Treasures from the Wreck of the Unbelievable is at the Palazzo Grassi and Punta della Dogana, Venice, 9 April – 3 December. The show is from the same artist who put a tiger shark in a glass tank of formaldehyde.

Detail from Demon with Bowl
Demon with Bowl D Hirst  (Prudence Cuming Associates © Damien Hirst)
Hirst now claims a role of archaeological impresario. In 2008 the wreck of a treasure ship called the Apistos (Unbelievable) was found on the seabed off east Africa. According to the myth, it sank about 2,000 years ago. This is its cargo and Hirst has assembled an underwater grotto in his mind where artefacts and monsters live.

Sphinx by Damien Hirst.

Sphinx by Damien Hirst (Miguel Medina/AFP/Getty Images)

Calendar Stone by Damien Hirst.

Calendar Stone by Damien Hirst (Miguel Medina/AFP/Getty Images)
Detail from Hydra and Kali by Damien Hirst.
Detail from Hydra and Kali by Damien Hirst (Andrea Merola/AP)
Skull of a Cyclops and Skull of a Cyclops Examined by a Diver.
Skull of a Cyclops and Skull of a Cyclops (Prudence Cuming Associates © Damien Hirst and Science Ltd.)

Aspect of Katie Ishtar ¥o-landi.

Aspect of Katie Ishtar ¥o-landi (Prudence Cuming Associates © Damien Hirst and Science Ltd)


About half a million years ago, in the midst of an Ice Age, a land bridge connected Dover in the South of England to Calais in northern France.

Immediately to the north of it, was a huge glacial lake, which had formed at the edge of the ice sheet that covered much of Europe.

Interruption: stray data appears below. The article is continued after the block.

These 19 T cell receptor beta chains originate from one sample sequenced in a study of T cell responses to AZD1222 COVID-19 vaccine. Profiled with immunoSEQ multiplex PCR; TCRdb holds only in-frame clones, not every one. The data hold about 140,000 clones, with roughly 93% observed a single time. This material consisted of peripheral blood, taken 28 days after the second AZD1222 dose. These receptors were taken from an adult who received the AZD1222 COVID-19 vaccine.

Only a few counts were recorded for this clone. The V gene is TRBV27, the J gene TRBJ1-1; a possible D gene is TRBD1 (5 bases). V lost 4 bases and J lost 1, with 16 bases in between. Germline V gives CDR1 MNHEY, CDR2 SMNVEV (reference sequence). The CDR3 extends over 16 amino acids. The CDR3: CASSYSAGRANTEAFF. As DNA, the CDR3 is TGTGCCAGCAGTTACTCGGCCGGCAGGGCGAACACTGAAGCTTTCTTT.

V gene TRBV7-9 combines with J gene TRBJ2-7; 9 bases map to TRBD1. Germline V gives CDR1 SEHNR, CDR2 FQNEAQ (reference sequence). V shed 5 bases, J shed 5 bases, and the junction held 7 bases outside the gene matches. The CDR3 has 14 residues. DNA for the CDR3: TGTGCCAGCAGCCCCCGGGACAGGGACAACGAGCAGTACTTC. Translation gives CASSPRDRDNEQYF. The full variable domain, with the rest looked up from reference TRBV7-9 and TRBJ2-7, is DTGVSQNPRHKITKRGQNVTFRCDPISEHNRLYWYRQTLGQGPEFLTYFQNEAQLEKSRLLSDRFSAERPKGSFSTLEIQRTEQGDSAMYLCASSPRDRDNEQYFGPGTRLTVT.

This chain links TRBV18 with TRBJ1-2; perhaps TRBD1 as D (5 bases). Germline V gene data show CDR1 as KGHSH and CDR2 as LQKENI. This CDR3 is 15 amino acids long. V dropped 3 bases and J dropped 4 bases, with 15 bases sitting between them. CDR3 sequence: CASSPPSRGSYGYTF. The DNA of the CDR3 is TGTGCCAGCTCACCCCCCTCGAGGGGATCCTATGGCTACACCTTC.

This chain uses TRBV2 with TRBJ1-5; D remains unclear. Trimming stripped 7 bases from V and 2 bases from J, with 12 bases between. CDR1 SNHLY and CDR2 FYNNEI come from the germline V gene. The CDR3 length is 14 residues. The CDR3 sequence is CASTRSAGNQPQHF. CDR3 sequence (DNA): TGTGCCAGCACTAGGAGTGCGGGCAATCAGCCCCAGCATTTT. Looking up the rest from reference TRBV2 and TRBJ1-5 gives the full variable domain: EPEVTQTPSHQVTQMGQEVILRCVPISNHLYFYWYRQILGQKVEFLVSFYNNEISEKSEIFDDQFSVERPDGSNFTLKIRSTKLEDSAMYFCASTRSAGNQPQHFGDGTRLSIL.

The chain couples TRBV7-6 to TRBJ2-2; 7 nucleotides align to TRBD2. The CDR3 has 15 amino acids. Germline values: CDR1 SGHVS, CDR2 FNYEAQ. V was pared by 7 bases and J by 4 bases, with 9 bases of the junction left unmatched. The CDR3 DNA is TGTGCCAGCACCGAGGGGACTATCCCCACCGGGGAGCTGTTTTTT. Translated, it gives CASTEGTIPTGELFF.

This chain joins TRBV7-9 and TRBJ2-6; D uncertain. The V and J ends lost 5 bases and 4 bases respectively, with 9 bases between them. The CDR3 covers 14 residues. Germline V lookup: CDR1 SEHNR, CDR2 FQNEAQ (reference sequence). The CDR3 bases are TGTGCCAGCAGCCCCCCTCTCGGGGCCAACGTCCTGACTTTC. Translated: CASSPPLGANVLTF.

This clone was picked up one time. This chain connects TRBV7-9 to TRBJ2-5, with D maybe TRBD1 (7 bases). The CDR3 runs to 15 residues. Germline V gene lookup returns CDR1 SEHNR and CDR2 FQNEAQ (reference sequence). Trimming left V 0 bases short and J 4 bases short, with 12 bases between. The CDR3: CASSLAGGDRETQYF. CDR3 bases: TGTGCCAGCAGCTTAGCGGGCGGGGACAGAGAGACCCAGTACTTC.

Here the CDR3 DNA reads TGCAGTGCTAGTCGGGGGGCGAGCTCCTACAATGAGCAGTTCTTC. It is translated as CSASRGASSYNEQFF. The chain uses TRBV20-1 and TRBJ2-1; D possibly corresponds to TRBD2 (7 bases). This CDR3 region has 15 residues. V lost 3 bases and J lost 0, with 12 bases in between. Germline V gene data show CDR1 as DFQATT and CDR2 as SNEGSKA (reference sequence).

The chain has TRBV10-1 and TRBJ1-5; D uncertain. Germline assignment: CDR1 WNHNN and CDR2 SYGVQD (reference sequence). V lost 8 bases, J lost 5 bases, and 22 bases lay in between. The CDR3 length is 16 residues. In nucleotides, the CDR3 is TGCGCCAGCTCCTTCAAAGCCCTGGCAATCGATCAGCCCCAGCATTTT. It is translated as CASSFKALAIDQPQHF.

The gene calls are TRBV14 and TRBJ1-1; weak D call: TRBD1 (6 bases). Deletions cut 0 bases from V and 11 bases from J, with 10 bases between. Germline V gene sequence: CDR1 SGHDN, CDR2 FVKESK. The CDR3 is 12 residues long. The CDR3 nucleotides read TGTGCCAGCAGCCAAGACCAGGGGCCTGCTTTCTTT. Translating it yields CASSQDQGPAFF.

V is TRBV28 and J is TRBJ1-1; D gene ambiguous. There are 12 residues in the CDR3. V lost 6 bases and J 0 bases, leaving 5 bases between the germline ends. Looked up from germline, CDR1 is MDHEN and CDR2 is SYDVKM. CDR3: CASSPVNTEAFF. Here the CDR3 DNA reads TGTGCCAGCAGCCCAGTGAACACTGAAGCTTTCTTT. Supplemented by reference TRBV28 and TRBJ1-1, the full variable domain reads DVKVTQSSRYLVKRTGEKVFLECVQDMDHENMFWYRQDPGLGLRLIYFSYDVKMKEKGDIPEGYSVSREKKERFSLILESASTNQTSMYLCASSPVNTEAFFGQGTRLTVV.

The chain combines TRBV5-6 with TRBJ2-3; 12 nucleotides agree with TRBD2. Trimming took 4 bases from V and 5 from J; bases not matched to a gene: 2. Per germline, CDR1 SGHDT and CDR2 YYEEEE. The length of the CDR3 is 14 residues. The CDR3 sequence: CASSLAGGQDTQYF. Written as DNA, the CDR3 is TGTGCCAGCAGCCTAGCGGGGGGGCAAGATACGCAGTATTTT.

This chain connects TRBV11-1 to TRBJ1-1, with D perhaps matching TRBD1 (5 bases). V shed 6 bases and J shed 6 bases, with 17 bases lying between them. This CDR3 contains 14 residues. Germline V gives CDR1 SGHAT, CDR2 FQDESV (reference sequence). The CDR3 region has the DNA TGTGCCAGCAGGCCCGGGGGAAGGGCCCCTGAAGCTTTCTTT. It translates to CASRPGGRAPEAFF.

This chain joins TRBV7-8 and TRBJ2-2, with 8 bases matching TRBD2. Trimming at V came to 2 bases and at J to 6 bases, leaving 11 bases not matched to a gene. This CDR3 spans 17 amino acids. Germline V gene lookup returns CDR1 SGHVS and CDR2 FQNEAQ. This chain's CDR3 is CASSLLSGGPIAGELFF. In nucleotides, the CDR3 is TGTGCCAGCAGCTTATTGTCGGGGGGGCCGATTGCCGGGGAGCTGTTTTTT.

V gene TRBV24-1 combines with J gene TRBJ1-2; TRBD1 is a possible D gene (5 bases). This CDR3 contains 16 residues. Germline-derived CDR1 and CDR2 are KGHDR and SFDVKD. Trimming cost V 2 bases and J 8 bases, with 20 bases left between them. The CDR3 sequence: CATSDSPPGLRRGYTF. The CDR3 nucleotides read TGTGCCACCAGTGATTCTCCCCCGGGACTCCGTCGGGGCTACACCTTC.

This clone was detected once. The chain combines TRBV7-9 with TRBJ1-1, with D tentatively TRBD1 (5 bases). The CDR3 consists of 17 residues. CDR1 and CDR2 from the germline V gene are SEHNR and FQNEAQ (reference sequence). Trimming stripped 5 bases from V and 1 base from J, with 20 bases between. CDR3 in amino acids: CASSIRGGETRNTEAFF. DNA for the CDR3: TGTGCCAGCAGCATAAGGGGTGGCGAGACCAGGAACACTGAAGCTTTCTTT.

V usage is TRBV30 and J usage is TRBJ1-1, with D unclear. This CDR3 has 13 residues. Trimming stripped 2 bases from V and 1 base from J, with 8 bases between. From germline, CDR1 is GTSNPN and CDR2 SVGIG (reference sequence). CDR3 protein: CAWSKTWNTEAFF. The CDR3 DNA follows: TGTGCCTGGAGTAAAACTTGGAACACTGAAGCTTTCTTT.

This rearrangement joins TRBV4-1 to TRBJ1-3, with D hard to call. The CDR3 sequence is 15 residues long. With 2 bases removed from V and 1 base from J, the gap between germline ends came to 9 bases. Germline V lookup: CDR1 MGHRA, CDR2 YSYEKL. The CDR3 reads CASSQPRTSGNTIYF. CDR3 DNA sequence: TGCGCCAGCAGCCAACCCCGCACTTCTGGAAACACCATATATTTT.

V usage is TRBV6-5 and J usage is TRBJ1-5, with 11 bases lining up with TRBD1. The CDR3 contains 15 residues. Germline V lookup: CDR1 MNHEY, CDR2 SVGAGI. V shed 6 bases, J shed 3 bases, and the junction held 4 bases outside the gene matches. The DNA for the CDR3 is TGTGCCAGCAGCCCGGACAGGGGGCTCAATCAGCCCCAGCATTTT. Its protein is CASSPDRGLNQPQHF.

When it started to overflow, vast amounts of water crashed over the land bridge, forming a series of very large waterfalls.


The lake overflowed 450,000 years ago, damaging the land link. Then a later flood fully opened the Dover Strait.


The scars of these events have recently been found on the seabed of the English Channel. The study is published in the journal Nature Communications by S. Gupta et al. on 04 April 2017.


Decades ago, engineers who were surveying the seabed for the Channel Tunnel, discovered a series of mysterious large underwater holes (fosse) between Dover and Calais, caused by the lake overspill (black regions on the map above)  The fosse are now in-filled with sediment and show up as a line of isolated depressions 100m-deep carved into the bedrock and hundreds of metres to several kilometres in diameter.

450,000 years ago, the glacial lake water plunged over the rock ridge as a series of waterfalls from Dover to Calais, which then eroded and carved out these depressions.


A second catastrophic flood took place about 150,000 years ago forming a huge valley about 10km wide with a lot of features suggesting flood erosion. Perhaps an ice sheet broke off, collapsing into the lake, causing a surge that carved a path for the water to cascade off the chalk ridge. As the channel floor slowly eroded by these torrential floods, seawater from the Atlantic Ocean rushed into the resulting channel, isolating the British Isles from the mainland.


Clouds Over Islands


What really happens in this picture is this: land heats up faster than water. When the sun comes out, the land heats quickly, forming an area of low pressure directly on the island. This results in an area of higher pressure offshore.


Since air moves from high to low pressure, the marine moisture as well as moisture from the island gets drawn into the low pressure over the island. Low pressure creates upward vertical movement, causing the warm moist air to rise, cool and condense into a cloud directly over each island.